Educational Leadership professor works toward global education equity
December 15, 2021
Frank Adamson grew up attending public schools in inner-city Washington, D.C., and even in the shadows of the Capitol, he witnessed and experienced inequality from a very early age.
“I remember standing in the hallway when I was in second grade, around 8 years old, and thinking that ‘When I grow up, school is going to be different,’ ” Adamson said. “And here I am as an education professional 30-plus years later, doing what I can to improve it.”
Adamson is a professor in Sacramento State’s Doctorate in Educational Leadership (Ed.D.) program as well as an international scholar on educational equity. In that role, he helps advise the United Nations Educational, Scientific, and Cultural Organization (UNESCO) on the educational rights of children and conducts research into education systems, in particular the role of private actors in public education.
“Education is a prime driver for societal improvement, change, and evolution. That's where the passion comes from. Let’s get on it. This is our opportunity. We only get a certain amount of time in life to make an impact, and I think working for educational opportunity and equity is something worth doing.” - Frank Adamson
He has experienced the full range of the American education system, from public elementary and junior high schools where most of the children qualified for free lunch to the halls of one of the nation’s most elite private universities.
After earning his bachelor’s degree, Adamson initially worked as a teacher before quickly realizing it wasn’t where he felt he could make the biggest impact.
“I like to do the highest-leverage thing I can do, so the first thing I did was go into the classroom,” Adamson said. “I learned a ton from my students about their individual trajectories and lives, but I knew I couldn't make systemic change in a single classroom.”
A year later, he began conducting research for an educational think tank working with the U.S. Department of Education, “and I saw that in order to actually make change at that level, I was going to need an advanced degree.” At Stanford he earned his master’s in 2007 and his doctorate in 2010.
Adamson was working at Stanford in 2018 when his friend Julian Vasquez Heilig, then Sac State’s Ed.D. director, recruited him for an open faculty position. Wanting to get back into the classroom, he came to Sacramento, excited about the opportunity to both continue his research and work with doctoral students.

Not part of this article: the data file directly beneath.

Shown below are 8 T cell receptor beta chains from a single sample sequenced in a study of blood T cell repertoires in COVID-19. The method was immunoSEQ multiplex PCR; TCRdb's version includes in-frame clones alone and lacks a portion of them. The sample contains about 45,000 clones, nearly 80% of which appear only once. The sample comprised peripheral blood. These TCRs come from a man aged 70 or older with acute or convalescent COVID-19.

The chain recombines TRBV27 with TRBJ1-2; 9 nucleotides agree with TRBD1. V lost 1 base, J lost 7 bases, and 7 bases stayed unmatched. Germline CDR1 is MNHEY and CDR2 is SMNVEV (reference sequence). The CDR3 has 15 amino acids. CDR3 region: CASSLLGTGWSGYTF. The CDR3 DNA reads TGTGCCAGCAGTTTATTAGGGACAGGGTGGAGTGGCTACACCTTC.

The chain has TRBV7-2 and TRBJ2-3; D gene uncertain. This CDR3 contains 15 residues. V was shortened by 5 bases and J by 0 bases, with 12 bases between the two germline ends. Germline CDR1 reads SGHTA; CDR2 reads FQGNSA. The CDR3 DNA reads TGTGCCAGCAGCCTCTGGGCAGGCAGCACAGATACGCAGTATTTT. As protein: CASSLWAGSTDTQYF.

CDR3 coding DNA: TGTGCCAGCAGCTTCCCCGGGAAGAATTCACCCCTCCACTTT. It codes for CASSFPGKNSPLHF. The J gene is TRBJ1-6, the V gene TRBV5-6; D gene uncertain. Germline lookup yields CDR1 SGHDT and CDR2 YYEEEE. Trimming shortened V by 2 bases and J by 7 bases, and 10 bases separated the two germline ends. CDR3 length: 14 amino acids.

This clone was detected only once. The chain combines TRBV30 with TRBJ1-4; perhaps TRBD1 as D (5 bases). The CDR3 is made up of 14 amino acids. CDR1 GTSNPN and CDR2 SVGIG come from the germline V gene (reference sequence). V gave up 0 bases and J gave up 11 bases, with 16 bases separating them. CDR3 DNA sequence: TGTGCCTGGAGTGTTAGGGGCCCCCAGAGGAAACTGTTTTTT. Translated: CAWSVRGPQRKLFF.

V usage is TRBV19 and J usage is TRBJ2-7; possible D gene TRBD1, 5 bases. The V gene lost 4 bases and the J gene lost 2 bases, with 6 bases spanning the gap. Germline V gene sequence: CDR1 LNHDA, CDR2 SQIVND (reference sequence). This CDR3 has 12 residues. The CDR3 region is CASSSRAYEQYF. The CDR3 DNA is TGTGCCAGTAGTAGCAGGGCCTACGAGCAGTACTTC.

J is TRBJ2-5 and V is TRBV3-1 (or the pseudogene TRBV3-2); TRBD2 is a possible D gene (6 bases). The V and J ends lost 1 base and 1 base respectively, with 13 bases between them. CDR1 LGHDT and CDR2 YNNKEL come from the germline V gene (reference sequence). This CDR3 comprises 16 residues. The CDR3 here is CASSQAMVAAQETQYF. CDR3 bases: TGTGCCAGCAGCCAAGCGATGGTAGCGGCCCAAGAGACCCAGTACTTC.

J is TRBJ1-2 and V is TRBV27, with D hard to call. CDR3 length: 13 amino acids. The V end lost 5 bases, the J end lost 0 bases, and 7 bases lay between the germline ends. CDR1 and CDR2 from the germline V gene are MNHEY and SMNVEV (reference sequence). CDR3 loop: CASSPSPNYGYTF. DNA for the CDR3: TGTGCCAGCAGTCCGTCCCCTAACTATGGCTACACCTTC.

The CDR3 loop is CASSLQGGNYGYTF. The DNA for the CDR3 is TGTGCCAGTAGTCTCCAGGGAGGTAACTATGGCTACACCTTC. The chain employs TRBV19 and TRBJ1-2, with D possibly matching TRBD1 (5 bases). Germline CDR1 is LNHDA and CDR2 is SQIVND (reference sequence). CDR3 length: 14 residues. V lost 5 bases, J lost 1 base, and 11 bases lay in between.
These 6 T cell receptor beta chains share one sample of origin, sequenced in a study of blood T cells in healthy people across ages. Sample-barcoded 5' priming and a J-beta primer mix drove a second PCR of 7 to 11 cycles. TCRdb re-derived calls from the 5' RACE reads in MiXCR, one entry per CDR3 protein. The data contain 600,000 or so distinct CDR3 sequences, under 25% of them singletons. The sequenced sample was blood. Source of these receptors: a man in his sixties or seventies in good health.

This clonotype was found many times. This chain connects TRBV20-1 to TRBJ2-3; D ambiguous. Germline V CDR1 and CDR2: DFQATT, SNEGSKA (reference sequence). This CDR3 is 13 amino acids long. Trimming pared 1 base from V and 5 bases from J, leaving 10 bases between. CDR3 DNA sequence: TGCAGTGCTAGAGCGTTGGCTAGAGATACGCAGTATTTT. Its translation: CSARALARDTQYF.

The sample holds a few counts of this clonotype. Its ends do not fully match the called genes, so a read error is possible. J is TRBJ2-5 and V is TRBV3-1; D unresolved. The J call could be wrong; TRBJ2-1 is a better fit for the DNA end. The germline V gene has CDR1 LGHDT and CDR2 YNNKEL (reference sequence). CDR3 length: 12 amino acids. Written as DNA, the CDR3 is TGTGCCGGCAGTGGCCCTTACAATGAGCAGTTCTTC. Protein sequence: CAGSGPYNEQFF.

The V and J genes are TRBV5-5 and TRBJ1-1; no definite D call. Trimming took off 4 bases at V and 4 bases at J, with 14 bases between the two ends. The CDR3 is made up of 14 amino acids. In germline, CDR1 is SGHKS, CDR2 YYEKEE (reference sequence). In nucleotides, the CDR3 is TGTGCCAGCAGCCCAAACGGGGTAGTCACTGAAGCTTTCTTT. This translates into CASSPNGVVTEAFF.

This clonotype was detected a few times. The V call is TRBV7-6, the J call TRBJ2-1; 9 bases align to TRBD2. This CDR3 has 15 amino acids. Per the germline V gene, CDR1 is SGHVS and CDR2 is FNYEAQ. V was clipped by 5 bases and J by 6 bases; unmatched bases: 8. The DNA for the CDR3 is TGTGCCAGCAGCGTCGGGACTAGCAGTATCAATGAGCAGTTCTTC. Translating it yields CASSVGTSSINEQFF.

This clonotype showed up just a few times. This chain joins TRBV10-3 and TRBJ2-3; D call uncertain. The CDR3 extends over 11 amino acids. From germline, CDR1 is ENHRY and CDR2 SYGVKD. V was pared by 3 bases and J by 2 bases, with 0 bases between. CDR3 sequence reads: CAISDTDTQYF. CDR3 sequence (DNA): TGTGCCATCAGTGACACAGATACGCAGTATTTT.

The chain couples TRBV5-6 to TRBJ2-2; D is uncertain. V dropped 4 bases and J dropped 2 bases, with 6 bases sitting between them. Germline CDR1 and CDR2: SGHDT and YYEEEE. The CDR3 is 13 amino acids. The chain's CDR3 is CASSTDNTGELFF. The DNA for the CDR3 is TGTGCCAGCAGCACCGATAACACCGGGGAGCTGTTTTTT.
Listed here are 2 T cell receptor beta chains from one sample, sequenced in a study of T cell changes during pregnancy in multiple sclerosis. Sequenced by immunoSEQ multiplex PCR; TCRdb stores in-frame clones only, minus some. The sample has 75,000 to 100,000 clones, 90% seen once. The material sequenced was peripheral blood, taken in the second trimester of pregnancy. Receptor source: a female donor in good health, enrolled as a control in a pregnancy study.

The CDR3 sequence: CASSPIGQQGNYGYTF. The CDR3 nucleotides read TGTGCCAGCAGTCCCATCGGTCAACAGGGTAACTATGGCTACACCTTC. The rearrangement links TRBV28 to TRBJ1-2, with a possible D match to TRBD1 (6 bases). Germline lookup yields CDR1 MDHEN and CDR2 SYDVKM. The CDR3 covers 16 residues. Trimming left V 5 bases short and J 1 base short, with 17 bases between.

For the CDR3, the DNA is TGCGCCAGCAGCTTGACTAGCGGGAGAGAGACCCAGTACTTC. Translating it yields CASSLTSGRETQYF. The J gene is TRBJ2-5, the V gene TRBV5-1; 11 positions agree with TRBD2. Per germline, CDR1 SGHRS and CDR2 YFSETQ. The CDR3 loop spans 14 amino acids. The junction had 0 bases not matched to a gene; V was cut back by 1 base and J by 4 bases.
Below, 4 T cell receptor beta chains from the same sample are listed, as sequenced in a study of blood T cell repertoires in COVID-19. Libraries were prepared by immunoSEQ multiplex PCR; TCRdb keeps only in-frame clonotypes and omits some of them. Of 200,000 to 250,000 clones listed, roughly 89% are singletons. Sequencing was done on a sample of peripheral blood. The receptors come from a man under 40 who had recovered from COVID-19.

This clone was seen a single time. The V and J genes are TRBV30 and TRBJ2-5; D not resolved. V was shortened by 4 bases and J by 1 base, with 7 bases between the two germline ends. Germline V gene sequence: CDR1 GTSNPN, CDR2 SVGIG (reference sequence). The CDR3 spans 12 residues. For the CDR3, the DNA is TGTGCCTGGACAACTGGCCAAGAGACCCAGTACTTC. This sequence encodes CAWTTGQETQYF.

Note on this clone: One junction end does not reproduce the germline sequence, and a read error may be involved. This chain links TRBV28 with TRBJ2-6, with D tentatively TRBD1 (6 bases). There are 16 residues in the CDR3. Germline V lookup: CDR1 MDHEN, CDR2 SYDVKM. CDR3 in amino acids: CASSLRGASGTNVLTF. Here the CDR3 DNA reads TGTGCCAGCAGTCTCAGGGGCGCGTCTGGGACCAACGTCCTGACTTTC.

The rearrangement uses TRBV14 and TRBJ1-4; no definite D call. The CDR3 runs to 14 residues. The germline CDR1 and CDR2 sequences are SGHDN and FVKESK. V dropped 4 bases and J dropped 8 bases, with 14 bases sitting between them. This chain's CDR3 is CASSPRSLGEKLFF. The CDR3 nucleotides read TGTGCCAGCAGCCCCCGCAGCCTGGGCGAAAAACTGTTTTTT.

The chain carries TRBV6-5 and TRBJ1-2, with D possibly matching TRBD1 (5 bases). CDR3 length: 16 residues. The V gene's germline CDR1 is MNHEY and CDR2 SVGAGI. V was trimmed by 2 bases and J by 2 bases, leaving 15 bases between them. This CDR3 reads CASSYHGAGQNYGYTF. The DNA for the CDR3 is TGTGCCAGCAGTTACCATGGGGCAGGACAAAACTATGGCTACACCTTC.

“Sac State is this unique opportunity for me in the sense of being able to do the important work of helping people become education leaders, and at the same time continuing my research agenda,” Adamson said. “It's an amazing opportunity. I'm very thankful for it.”
He mainly teaches classes in research methods, drawing upon his years of experience to introduce his students to real-world situations they will encounter once they graduate. For example, when teaching about education finance, Adamson helps students understand that budgets, more than just numbers on a spreadsheet, reflect an institution’s or organization’s values, principles, and priorities – all of which are subject to political pressure.
In addition to his work at Sac State, Adamson is highly involved in education nationally and internationally. In 2019, he was part of a team of experts in law, human rights, and education who adopted the Abidjan Principles, which outline legal obligations nations have to provide high-quality public education and regulate the role of private actors, such as non-governmental organizations.
Earlier this year, he coauthored a paper that examined five public education systems in low- and middle-income countries, demonstrating that public education can succeed even in developing nations. In December, he wrote a background paper for a UNESCO report to help governments ensure they are delivering on the human right to education.
Adamson said most countries are falling short, including the United States.
“We’re saying, ‘OK, you're not providing the high-quality education we all need. Here’s the obligation to do it and here are the examples of how you can do it.’
“We’re entering a phase where there’s really no excuse not to do it,” he said. “We want to be working at the international level to put pressure on governments.”
Adamson is aware of his privilege. “It’s a challenge to get from D.C. public schools to Stanford, but I don’t think it’s a surprise that I’m a white guy that did it,” he said. He works to give a platform to the educators, activists, and organizers on the ground who experience firsthand the decisions of global policymakers and work to improve the situation. For example, a set of videos accompanying the UNESCO report will feature Jitu Brown, who leads a nationwide grassroots organization that fights for equity and justice in schools.
“I can help frame it in terms of the statistics and the data and the research, but the human element is really the people that are the most impacted, and we need to center them at all levels,” Adamson said.
Despite the challenges he has witnessed during his research into education across the globe, Adamson said he is an optimist who believes humans can create a more diverse and inclusive society than currently exists.
“Education is a prime driver for societal improvement, change, and evolution,” he said. “That's where the passion comes from. Let’s get on it. This is our opportunity. We only get a certain amount of time in life to make an impact, and I think working for educational opportunity and equity is something worth doing.”
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